What kind of story are you living?
Every day we write our story. The way we live and the choices we make help to determine how that story unfolds. Three EMH students, along with EMH instructors Ben Little and Carmen and Linsey Curro, recently took an in-depth look at their stories on a ten-day backpacking trip in the Grand Canyon.
With story as the theme of the trip, the group read through the book A Million Miles in a Thousand Years by Donald Miller. “God calls us to a greater story,” said EMH Director Ben Little. “He has things for us to do in this greater story, but often we settle for much less, living out of selfish desires and fears.”
“We really encouraged the students to look at their stories and write down their observations and thoughts,” added Linsey Curro. “Each student had insightful thoughts to share with us at our debriefs.”
In a great story, characters who want something are willing to overcome conflict to get it. Who are we as characters in this greater story? And how is God transforming us through conflict?
Conflict started early for the students with their first night camping on the rim of the Grand Canyon. Expecting warm weather all week, the group was not prepared for a night of 12 degrees and wind chills below zero. Though the weather did become warmer, the physical conflict continued: the students had to descend 5000 feet from the rim down to the Colorado River, then back up, covering a 25-mile loop. Learning from last year’s course, the group arose early each morning and began hiking before sunrise. This made a huge difference in their speed and comfort of travel. The group hiked 3 to 6 miles every day but arrived at their campsites by early afternoon, allowing more time to talk, study, enjoy one another, and play in the rivers and waterfalls along the way.
“My favorite part was hiking all morning in the heat and getting rewarded by the cool water at our camps,” said Junior Becca Wade. Senior Micah Ritschard added, “I was inspired by the grandeur of the canyon and by the boundless creativity of God in the sunset.”
The physical challenges—steep and difficult hiking, carrying heavy packs, cooking and sleeping outdoors, and going without comforts they were used to—set the stage for deeper discussions about life and story. Conversations often focused on God’s ability to redeem past failures, wounds, and regrets. Mr. Little commented: “We had several nights of deep sharing and intense prayer for each other. The students were really vulnerable in talking about their pasts, sharing areas in which they want to grow and see God redeem.” As God began to heal their pasts, they discussed how they could be part of writing a greater story for their lives.
The course was transformational for Senior Tori Houseknecht. The challenges and discussions of the course sparked a desire to begin to live seriously in her relationship with Christ and live a greater story. As an expression of her new-found commitment, she was convicted to be baptized. After a lot of prayer and a two-hour conversation with Mr. Little, he baptized her in the Colorado River.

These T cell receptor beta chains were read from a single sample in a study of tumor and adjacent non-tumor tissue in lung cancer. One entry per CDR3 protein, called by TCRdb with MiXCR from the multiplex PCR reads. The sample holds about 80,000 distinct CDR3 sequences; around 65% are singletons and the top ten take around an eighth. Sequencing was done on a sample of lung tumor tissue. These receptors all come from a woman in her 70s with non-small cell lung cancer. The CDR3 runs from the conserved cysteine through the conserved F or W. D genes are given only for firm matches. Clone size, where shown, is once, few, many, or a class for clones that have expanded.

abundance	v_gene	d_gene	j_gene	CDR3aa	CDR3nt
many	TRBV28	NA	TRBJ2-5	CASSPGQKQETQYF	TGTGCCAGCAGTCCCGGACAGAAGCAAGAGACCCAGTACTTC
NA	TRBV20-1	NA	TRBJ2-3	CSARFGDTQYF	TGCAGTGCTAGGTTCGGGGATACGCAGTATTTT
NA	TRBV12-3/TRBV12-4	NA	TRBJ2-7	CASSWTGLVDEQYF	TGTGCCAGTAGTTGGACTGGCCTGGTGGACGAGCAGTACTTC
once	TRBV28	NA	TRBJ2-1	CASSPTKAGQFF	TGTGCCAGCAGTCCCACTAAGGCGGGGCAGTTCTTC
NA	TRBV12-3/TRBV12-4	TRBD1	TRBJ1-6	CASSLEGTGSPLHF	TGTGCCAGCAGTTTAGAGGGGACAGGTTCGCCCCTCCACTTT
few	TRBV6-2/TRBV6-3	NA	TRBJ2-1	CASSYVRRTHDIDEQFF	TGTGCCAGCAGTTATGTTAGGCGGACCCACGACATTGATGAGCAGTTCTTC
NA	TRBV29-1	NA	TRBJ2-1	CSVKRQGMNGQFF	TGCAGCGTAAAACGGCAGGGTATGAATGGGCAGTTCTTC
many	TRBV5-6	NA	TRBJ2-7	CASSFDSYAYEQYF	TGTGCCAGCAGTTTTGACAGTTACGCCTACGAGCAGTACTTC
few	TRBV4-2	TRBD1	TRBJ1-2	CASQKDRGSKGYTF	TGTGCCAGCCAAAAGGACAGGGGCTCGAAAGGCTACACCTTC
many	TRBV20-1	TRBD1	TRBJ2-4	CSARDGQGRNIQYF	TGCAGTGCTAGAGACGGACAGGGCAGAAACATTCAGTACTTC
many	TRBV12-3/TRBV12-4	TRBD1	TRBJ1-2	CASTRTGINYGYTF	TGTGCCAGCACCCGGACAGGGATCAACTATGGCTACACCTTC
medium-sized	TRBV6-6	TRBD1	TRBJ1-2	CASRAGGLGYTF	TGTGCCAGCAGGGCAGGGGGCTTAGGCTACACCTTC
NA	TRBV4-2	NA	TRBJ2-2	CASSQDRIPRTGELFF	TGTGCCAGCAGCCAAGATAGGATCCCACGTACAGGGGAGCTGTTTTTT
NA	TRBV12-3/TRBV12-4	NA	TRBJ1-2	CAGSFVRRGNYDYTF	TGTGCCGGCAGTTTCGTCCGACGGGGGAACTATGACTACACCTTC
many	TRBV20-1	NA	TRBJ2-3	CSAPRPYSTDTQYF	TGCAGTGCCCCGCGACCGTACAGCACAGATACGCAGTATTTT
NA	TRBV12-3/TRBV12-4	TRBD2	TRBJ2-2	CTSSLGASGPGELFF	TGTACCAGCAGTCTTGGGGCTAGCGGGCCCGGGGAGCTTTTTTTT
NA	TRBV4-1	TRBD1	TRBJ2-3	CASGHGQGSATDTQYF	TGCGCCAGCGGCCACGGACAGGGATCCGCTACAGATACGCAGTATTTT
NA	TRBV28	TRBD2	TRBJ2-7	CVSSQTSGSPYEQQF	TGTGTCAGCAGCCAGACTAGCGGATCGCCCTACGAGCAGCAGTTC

“Baptizing Tori was a big highlight of the course for me,” said Mr. Little. “It was an honor to be able to talk about what baptism means and the journey of being a follower of Christ.”
Near the end of the course, the students went on their own for an 18-hour overnight solo, which gave them opportunity to be alone with God, processing some of the ideas they had been discussing on the trail all week. The instructors challenged them to think about what they wanted to take back with them to life after the course.
This solo time became one of the most transformational points of the course, especially for Becca Wade. As she later shared with the group, she had been struggling all school year with some doubts and questions, feeling distant from God. During her solo time, God clearly and directly spoke to her through specific scriptures, even to the point of describing her physical surroundings. This became a very personal time of hearing from God, a time of finding hope and healing.
In the context of story, Mr. Little said, “life is very much like hiking in the Grand Canyon. When you think about traversing the entire canyon, it is so overwhelming. You say, ‘There is no way I can do that. It is too steep, too long. I am not strong enough. This weight I am carrying is too much.’ But when you take one step at a time, one day at a time, you are able to do it. This story of life is about taking the next step. God gives me the strength for this moment and then the next. He tells us not to worry about tomorrow. Just be content for today.”
Tori couldn’t agree more. The biggest lesson she learned from the course? “Live in the now, not in the future."
To see more pictures from the 2013 Grand Canyon course, visit the Ekklesia Mountain High Facebook page here.
Ekklesia Mountain High (EMH) is a wilderness program of Darren Patterson Christian Academy offered to high school juniors and seniors that integrates approximately 40 days of wilderness adventure and training plus an international mission trip into the school year. For more general information about EMH, please click here.